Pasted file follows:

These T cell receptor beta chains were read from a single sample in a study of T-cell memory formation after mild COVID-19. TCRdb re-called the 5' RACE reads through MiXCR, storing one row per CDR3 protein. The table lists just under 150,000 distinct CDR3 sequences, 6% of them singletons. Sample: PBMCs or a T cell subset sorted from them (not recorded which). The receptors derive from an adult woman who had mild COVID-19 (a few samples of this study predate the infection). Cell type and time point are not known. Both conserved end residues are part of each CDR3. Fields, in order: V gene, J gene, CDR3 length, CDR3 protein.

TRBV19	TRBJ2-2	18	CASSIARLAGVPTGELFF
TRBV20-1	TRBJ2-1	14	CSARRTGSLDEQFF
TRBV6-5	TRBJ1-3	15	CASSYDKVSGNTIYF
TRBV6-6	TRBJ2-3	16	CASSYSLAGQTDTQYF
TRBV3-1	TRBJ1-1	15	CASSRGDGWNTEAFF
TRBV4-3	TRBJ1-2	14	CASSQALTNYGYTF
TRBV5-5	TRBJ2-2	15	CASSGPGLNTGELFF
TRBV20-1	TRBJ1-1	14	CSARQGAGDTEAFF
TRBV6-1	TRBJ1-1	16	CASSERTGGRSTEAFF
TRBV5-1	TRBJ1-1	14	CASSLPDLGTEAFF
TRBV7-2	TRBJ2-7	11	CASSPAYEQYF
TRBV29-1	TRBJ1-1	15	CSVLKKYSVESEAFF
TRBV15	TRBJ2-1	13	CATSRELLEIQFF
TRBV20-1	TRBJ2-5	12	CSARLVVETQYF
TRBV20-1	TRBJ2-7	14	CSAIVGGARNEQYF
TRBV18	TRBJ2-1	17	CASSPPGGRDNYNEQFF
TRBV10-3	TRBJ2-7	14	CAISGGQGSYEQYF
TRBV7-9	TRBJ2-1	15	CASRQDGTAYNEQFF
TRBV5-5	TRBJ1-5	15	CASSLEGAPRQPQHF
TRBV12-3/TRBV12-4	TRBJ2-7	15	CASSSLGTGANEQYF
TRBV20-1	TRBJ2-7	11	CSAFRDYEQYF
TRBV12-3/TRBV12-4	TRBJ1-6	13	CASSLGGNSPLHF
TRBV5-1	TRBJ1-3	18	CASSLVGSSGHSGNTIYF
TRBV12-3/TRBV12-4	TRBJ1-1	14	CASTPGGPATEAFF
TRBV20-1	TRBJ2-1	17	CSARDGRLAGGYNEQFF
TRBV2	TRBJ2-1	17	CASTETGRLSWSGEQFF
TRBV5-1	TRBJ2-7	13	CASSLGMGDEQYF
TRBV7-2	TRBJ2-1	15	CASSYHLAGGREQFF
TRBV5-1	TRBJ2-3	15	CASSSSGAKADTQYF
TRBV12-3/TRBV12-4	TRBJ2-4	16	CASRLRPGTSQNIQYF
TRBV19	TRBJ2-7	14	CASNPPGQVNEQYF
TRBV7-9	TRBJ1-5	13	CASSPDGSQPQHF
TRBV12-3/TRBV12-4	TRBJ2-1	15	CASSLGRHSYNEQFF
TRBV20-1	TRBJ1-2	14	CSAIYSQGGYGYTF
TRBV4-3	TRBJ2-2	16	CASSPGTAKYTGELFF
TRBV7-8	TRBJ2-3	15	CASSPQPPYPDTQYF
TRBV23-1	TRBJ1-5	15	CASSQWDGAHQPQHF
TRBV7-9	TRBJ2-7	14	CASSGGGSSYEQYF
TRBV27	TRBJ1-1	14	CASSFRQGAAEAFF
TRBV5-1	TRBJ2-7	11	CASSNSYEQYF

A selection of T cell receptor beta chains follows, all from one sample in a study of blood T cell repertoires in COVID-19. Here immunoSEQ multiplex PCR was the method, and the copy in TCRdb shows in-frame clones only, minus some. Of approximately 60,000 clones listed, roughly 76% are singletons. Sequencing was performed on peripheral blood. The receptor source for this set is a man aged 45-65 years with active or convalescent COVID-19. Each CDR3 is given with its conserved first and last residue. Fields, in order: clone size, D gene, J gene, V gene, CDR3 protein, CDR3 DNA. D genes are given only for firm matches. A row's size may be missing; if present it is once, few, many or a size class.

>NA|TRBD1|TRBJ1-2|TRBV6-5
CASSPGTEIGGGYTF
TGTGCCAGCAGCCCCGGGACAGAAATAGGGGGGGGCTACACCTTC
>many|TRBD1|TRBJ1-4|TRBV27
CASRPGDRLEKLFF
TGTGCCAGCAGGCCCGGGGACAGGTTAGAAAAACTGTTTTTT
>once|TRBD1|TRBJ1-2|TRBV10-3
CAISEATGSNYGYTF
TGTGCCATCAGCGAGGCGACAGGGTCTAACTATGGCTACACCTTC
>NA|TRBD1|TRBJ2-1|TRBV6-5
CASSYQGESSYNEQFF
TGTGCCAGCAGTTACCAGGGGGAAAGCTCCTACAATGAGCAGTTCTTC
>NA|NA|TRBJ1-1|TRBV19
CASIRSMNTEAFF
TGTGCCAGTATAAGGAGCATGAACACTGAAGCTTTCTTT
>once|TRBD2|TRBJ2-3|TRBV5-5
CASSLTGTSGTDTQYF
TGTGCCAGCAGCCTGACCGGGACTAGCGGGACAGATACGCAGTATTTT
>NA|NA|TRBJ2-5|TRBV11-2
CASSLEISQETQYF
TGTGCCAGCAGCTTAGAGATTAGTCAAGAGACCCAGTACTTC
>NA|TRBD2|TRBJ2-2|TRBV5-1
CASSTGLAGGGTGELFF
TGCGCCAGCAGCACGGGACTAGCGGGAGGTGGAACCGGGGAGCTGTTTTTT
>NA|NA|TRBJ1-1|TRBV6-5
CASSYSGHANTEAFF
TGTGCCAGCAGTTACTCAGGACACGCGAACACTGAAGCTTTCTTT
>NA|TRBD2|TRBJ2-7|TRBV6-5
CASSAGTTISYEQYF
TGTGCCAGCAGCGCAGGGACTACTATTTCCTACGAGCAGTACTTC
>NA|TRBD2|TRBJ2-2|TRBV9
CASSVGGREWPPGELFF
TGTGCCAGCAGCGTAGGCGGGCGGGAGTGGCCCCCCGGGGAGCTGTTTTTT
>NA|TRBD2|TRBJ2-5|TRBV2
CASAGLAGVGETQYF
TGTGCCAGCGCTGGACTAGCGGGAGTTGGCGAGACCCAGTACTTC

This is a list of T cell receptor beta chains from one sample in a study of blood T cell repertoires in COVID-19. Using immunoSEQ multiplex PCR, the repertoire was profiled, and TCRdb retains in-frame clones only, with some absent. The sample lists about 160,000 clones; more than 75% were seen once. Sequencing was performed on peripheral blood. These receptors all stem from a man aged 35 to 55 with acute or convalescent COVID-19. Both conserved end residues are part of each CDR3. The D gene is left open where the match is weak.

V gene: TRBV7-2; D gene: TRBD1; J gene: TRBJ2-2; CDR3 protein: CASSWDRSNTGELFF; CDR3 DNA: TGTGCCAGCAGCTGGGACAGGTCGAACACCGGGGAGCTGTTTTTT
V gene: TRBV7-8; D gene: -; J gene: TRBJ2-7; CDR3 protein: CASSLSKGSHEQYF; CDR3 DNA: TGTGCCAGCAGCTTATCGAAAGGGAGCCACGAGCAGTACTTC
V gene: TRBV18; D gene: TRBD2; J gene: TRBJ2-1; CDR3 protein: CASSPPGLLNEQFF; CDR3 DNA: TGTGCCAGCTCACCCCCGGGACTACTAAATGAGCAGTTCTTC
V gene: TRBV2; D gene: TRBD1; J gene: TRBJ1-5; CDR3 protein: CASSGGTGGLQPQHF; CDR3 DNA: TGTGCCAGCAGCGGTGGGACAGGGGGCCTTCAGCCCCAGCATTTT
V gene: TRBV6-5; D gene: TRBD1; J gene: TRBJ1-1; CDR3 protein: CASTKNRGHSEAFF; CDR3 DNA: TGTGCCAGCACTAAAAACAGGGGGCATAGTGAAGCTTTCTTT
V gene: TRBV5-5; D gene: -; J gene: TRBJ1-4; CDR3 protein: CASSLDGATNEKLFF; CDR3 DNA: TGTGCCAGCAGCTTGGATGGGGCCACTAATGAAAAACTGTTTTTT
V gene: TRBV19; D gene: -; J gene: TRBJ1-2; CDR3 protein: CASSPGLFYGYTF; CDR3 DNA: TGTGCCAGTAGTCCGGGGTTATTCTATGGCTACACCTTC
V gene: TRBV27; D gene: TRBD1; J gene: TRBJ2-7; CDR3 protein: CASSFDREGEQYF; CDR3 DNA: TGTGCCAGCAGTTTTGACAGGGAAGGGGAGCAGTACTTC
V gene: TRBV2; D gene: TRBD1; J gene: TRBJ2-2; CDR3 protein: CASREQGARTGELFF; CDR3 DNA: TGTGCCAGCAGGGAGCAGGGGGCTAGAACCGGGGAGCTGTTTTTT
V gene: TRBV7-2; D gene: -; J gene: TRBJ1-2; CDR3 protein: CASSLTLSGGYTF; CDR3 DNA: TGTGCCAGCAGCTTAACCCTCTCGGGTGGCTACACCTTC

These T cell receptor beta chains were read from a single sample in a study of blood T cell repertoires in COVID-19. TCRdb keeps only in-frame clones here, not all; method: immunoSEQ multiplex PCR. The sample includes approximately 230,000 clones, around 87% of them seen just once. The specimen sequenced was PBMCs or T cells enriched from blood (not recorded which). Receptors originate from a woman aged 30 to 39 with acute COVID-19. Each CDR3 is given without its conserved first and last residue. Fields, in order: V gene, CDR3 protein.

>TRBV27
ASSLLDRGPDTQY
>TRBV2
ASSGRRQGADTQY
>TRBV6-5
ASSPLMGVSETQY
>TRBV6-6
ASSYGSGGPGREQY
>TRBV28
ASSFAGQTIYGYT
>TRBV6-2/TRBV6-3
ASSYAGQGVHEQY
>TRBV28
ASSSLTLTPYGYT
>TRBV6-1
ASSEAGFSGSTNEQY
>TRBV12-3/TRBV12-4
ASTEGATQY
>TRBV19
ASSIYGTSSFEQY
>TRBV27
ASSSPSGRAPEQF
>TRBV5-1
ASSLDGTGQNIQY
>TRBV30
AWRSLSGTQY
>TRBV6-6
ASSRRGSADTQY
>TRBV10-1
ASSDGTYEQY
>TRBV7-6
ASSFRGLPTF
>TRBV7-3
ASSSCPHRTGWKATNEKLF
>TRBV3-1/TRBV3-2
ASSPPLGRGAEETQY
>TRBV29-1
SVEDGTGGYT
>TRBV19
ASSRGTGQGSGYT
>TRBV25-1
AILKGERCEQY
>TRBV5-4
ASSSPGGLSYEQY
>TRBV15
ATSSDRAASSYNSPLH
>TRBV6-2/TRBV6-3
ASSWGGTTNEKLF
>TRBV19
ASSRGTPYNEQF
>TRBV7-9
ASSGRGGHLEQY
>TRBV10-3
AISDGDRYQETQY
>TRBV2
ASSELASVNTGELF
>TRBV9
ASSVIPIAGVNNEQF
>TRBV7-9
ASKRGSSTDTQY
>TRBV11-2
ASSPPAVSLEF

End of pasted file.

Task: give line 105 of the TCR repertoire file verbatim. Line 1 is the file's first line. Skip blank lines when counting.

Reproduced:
>TRBV6-1